KANSAS CITY, MO - NOVEMBER 25: Head coach Anthony Grant of the Alabama Crimson Tide coaches from the bench during the CBE Hall Of Fame Classic consolation game against the Arizona State Sun Devils at Sprint Center on November 25, 2014 in Kansas City, Missouri. (Photo by Jamie Squire/Getty Images)

Tom Archdeacon: Anthony Grant a ‘natural fit’ as new Dayton Flyers coach

Anthony Grant played at Dayton from 1983 to 1987

Anthony Grant was “very interested” in the vacant Dayton Flyers coaching job, and the possibility of returning to his alma mater. This despite a plum gig as an assistant coach for the NBA’s Oklahoma City Thunder.

Grant went from interested to hired Thursday morning. The school announced Grant as its new head coach on Twitter, through a post on its Twitter page and in a press release.

Grant will be 51 in about two weeks and I’ve known him since he was a teenager growing up in Miami. I was a sportswriter there and he played for my pal, Shakey Rodriguez, the head coach of the Miami High School Stingarees, a perennial power in Florida prep basketball.

Over the years I’ve written over a half-dozen stories on Grant – as an All-City player in Miami, as a UD player his senior season when he was a captain and the MVP of the team, then when he played for the Miami Tropics of the United States Basketball League and later when he was the head coach first at VCU and then Alabama.

Dayton Flyers: Anthony Grant announced as new coach

Arch: Grant a ‘natural fit’ for UD

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I’ve chronicled his longstanding relationship with his former UD coach Don Donoher, who he has reached out to in all the big moments – good and bad – in his life, a man he’s said in the past is like “a second father” to him.

RELATED: Anthony Grant among candidates for Dayton job

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I wrote about him when, as the Alabama coach, he brought his wife and four kids to the FedEx Forum in Memphis and they all sat behind the UD bench to cheer the Flyers to victory in their Sweet 16 game against Stanford and another time I wrote about his visit to Dayton to speak to the Agonis Club and how, just days before, he and his team had gone out and helped into the disaster-stricken neighborhoods after a deadly EF4 level tornado with 190 mph winds had roared through Tuscaloosa.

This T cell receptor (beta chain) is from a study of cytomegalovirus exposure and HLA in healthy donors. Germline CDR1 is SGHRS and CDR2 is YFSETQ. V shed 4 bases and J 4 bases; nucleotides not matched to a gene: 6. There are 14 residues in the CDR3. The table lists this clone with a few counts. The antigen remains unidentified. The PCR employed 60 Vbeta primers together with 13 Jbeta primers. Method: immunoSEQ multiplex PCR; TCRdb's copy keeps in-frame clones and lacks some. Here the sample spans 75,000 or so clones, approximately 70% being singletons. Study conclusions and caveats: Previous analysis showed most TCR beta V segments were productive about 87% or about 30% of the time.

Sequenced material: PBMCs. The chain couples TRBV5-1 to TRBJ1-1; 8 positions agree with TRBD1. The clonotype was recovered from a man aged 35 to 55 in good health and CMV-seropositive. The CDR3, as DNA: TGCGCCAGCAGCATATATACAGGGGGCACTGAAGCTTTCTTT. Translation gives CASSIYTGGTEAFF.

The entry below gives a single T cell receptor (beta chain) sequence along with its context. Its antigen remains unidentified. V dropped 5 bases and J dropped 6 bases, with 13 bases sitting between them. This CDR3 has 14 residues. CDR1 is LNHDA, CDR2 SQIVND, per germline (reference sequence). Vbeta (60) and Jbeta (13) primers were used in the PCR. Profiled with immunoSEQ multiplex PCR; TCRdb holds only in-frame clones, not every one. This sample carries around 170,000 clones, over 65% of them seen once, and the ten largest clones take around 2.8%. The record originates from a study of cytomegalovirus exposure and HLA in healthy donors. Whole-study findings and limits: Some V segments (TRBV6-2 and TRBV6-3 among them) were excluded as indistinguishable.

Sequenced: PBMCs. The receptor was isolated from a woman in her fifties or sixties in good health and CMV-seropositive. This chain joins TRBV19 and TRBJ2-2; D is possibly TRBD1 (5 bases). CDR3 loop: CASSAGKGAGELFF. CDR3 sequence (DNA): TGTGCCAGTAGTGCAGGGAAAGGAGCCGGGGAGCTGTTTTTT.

Although Grant declined comment Wednesday, I knew he was being considered for the UD job and think you should know something about who he is.

I don’t know for sure who else athletics director Neil Sullivan and UD president Eric Spina considered – they were keeping the search process under heavy wraps – but I heard some names speculated by others in the media.

I know three UD assistants who were on Archie Miller’s staff before he left last week for Indiana University – Kevin Kuwik, Tom Ostrom and Allen Griffin – were in the mix, and the pool was all the better for it. Each one is a fine man with a good basketball presence who has shown he knows what Flyer hoops are all about and how to help make the program successful.

The other coach who I heard mentioned and who I’ve known for several years is James Whitford, the Ball State coach who first made his mark as an assistant at Miami, Xavier and Arizona. He’s a real talent, as well.

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Grant is the one I’ve known the longest and there is no one I feel more sure about.

As Shakey Rodriguez, now the head coach at Mater Academy in Miami told me Wednesday: “He’s a natural fit for Dayton.”

He said it’s not just that he played at UD, but that he’s always kept the place dear to his heart.

Grant has also shown he can win at the college level. After several years as a high school coach – five as an assistant Rodriguez at Miami High and then as head coach at Miami Central – he spent a dozen years as a college assistant, first to Dan Hipsher at Stetson and then to Bill Donovan at Marshall and Florida.